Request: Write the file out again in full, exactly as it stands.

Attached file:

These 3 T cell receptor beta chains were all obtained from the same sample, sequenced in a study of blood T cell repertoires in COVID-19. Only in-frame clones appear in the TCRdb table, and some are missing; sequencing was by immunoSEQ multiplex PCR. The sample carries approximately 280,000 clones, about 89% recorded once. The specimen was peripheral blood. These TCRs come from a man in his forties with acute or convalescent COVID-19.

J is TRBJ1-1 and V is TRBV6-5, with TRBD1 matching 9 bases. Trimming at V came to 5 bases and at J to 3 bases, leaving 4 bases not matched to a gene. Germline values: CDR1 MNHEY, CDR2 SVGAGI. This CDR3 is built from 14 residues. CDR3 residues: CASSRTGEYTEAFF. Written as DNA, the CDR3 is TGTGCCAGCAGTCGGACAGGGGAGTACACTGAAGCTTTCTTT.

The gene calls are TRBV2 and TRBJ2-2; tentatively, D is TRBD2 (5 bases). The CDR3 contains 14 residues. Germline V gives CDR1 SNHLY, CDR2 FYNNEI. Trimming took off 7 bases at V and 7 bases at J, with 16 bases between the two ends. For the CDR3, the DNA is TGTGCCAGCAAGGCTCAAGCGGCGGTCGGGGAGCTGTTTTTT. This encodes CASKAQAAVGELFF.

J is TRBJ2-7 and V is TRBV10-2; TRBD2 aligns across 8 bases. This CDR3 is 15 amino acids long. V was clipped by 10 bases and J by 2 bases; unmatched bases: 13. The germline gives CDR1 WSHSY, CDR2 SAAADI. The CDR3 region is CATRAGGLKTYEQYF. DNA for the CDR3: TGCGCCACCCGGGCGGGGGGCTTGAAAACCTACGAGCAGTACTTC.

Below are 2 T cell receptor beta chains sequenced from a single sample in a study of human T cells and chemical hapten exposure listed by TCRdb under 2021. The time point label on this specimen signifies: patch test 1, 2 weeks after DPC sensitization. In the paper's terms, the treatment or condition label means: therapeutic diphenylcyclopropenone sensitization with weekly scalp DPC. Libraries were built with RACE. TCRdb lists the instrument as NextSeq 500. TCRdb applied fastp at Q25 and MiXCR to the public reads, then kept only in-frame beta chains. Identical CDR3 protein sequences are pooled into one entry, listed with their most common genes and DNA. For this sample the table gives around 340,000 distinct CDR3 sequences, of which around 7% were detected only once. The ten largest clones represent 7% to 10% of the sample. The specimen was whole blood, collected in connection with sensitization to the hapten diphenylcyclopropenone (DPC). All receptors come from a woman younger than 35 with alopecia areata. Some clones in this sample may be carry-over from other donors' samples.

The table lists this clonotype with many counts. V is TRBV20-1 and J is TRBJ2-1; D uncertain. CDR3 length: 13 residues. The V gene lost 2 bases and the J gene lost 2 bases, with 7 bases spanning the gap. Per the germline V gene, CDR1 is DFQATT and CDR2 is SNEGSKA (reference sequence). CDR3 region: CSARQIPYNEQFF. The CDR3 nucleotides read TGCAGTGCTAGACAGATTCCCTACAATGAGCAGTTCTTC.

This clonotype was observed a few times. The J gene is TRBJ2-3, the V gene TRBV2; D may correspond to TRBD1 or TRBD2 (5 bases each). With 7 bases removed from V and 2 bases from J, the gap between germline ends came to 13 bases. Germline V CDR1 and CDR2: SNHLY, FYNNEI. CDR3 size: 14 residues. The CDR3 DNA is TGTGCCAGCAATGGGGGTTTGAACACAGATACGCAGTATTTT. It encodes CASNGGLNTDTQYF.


These 3 T cell receptor beta chains were all obtained from the same sample, sequenced in a study of blood T cell repertoires in COVID-19. Only in-frame clones appear in the TCRdb table, and some are missing; sequencing was by immunoSEQ multiplex PCR. The sample carries approximately 280,000 clones, about 89% recorded once. The specimen was peripheral blood. These TCRs come from a man in his forties with acute or convalescent COVID-19.

J is TRBJ1-1 and V is TRBV6-5, with TRBD1 matching 9 bases. Trimming at V came to 5 bases and at J to 3 bases, leaving 4 bases not matched to a gene. Germline values: CDR1 MNHEY, CDR2 SVGAGI. This CDR3 is built from 14 residues. CDR3 residues: CASSRTGEYTEAFF. Written as DNA, the CDR3 is TGTGCCAGCAGTCGGACAGGGGAGTACACTGAAGCTTTCTTT.

The gene calls are TRBV2 and TRBJ2-2; tentatively, D is TRBD2 (5 bases). The CDR3 contains 14 residues. Germline V gives CDR1 SNHLY, CDR2 FYNNEI. Trimming took off 7 bases at V and 7 bases at J, with 16 bases between the two ends. For the CDR3, the DNA is TGTGCCAGCAAGGCTCAAGCGGCGGTCGGGGAGCTGTTTTTT. This encodes CASKAQAAVGELFF.

J is TRBJ2-7 and V is TRBV10-2; TRBD2 aligns across 8 bases. This CDR3 is 15 amino acids long. V was clipped by 10 bases and J by 2 bases; unmatched bases: 13. The germline gives CDR1 WSHSY, CDR2 SAAADI. The CDR3 region is CATRAGGLKTYEQYF. DNA for the CDR3: TGCGCCACCCGGGCGGGGGGCTTGAAAACCTACGAGCAGTACTTC.

Below are 2 T cell receptor beta chains sequenced from a single sample in a study of human T cells and chemical hapten exposure listed by TCRdb under 2021. The time point label on this specimen signifies: patch test 1, 2 weeks after DPC sensitization. In the paper's terms, the treatment or condition label means: therapeutic diphenylcyclopropenone sensitization with weekly scalp DPC. Libraries were built with RACE. TCRdb lists the instrument as NextSeq 500. TCRdb applied fastp at Q25 and MiXCR to the public reads, then kept only in-frame beta chains. Identical CDR3 protein sequences are pooled into one entry, listed with their most common genes and DNA. For this sample the table gives around 340,000 distinct CDR3 sequences, of which around 7% were detected only once. The ten largest clones represent 7% to 10% of the sample. The specimen was whole blood, collected in connection with sensitization to the hapten diphenylcyclopropenone (DPC). All receptors come from a woman younger than 35 with alopecia areata. Some clones in this sample may be carry-over from other donors' samples.

The table lists this clonotype with many counts. V is TRBV20-1 and J is TRBJ2-1; D uncertain. CDR3 length: 13 residues. The V gene lost 2 bases and the J gene lost 2 bases, with 7 bases spanning the gap. Per the germline V gene, CDR1 is DFQATT and CDR2 is SNEGSKA (reference sequence). CDR3 region: CSARQIPYNEQFF. The CDR3 nucleotides read TGCAGTGCTAGACAGATTCCCTACAATGAGCAGTTCTTC.

This clonotype was observed a few times. The J gene is TRBJ2-3, the V gene TRBV2; D may correspond to TRBD1 or TRBD2 (5 bases each). With 7 bases removed from V and 2 bases from J, the gap between germline ends came to 13 bases. Germline V CDR1 and CDR2: SNHLY, FYNNEI. CDR3 size: 14 residues. The CDR3 DNA is TGTGCCAGCAATGGGGGTTTGAACACAGATACGCAGTATTTT. It encodes CASNGGLNTDTQYF.